To determine if elevated sympathetic activity occurs in spontaneous hypertension, the silent period induced in splanchnic nerves following electrical stimulation of dorsal medullary sympathoexcitatory sites was compared in anesthetized normotensive Wistar Kyoto rats (WKYs) and Okamoto spontaneously hypertensive rats (SHRs). The strength of silent periods was defined as the degree of inhibition of responses to testing stimuli delivered at various latencies following conditioning trains, and it was assumed to be inversely related to the level of sympathetic activity. Weanling SHRs exhibited weaker silent periods than weanling WKYs although, at that age, the arterial pressures of the strains were not significantly different. Silent periods were also weaker in adult SHRs than in adult WKYs. This difference persisted after arterial pressures, which fell under anesthesia, were raised by phenylephrine infusions to the respective 'normal' levels in each strain. These results support the hypothesis that elevated sympathetic activity exists during both the development and maintenance of spontaneous hypertension in rats.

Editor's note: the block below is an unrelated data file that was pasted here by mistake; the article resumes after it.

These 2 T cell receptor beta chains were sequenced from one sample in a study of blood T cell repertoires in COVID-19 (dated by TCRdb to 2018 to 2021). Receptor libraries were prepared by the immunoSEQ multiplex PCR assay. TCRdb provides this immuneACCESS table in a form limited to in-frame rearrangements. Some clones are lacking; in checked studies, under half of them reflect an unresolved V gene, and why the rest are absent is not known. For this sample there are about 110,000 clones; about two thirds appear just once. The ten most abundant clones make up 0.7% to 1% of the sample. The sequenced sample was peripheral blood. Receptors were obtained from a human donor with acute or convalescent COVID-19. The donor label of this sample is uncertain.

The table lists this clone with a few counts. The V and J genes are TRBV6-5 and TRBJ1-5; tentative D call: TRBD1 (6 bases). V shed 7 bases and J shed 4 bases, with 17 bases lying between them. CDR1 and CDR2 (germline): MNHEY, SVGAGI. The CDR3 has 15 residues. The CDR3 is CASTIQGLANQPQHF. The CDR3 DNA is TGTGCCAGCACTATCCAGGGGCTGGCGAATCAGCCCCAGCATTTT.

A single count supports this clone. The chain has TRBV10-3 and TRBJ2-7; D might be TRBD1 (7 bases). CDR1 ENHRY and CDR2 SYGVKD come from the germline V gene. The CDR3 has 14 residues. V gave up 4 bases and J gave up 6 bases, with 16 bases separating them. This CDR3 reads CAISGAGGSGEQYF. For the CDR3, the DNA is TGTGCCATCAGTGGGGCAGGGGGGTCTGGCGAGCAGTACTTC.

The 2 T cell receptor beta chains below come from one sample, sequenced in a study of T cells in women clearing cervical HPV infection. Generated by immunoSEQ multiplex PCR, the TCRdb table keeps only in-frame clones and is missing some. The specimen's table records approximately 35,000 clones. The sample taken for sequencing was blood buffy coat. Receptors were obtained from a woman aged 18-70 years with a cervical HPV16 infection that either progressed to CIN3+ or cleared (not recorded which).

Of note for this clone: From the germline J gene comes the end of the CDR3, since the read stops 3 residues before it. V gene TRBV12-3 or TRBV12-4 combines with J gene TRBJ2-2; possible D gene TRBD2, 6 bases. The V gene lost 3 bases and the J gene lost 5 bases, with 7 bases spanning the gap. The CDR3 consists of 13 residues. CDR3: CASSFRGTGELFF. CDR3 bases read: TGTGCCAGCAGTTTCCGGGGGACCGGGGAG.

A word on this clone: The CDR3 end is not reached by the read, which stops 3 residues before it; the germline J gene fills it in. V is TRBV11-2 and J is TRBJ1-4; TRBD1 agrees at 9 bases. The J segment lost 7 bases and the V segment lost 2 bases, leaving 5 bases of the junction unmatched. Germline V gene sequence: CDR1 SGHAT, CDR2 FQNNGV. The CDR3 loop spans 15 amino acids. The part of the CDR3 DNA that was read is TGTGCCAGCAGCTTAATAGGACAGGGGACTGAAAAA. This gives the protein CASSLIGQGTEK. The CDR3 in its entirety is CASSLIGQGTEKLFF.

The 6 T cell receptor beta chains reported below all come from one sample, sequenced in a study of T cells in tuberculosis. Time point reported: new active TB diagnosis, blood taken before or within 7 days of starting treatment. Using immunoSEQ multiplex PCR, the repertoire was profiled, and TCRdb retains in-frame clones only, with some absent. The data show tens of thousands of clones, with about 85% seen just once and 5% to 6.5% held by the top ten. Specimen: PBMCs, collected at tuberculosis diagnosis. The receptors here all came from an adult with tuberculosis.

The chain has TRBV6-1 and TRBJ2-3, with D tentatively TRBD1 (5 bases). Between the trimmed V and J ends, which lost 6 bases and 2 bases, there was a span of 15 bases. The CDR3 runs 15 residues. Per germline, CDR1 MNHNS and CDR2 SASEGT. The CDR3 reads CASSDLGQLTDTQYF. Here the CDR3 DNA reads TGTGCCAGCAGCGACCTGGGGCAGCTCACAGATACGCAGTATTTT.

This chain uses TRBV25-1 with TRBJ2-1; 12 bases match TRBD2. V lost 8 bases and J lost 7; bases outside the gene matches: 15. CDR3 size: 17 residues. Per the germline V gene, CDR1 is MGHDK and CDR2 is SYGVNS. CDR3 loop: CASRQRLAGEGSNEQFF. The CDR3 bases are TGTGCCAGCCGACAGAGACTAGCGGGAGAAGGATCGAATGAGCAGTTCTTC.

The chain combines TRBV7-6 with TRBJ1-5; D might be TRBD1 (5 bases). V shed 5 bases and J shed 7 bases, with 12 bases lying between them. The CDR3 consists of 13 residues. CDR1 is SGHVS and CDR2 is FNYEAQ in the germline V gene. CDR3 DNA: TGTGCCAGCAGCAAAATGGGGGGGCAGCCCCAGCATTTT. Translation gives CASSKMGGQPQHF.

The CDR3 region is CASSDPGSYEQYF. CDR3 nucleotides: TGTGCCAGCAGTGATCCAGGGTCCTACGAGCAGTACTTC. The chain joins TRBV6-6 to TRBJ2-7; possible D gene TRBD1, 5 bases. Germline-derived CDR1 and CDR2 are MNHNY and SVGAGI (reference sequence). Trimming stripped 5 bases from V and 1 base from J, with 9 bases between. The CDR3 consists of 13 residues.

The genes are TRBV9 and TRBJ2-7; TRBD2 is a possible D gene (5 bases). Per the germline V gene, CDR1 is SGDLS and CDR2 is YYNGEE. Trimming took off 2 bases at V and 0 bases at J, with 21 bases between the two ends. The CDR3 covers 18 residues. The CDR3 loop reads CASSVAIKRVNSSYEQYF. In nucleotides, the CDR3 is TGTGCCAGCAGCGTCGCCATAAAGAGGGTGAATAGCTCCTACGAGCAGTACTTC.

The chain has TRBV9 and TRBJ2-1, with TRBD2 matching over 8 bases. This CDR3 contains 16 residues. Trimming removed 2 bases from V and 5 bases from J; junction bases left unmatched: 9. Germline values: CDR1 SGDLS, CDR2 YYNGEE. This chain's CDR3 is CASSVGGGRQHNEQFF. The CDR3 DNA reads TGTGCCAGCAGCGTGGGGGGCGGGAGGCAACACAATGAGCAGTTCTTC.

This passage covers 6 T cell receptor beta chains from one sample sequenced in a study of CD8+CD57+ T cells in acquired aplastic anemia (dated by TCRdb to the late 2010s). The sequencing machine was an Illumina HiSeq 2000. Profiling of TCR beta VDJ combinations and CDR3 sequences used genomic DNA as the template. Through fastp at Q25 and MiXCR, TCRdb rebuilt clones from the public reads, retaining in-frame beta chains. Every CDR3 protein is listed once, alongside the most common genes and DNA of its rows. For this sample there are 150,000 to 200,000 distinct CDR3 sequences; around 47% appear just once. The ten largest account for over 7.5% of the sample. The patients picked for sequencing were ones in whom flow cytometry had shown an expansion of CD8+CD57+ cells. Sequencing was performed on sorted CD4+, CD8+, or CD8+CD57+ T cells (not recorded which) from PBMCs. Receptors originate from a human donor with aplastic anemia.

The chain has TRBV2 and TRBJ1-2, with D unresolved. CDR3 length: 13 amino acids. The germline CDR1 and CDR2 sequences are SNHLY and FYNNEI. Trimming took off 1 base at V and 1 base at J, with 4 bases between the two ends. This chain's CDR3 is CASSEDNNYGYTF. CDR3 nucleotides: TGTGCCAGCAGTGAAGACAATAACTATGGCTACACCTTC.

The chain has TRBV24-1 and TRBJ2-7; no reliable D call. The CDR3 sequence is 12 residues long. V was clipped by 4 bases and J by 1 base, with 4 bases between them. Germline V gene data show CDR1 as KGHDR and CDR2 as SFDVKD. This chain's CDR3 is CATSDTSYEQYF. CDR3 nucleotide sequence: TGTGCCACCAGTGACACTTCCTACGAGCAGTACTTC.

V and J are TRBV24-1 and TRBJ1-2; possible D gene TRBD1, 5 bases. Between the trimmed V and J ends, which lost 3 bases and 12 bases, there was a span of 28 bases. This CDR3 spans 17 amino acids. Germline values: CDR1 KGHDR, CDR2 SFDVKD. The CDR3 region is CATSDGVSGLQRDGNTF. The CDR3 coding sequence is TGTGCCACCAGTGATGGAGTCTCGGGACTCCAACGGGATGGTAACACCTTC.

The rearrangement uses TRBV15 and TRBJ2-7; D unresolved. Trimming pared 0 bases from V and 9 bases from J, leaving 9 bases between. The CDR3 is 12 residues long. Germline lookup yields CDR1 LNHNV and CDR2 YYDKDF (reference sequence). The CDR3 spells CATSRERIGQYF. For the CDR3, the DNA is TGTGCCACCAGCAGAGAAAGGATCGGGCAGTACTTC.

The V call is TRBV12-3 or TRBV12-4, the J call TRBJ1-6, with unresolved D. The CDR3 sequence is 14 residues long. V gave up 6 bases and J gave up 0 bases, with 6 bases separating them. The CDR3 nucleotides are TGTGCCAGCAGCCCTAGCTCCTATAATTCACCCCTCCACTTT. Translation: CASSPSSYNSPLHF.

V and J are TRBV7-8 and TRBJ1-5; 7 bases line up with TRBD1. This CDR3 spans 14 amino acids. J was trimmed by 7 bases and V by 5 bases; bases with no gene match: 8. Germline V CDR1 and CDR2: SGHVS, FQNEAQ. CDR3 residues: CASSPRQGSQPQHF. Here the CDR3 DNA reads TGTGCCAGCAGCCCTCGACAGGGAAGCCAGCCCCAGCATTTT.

|Original language||English (US)|
|Journal||American Journal of Physiology - Regulatory Integrative and Comparative Physiology|
|State||Published - Jan 1 1979|
ASJC Scopus subject areas
- Physiology (medical)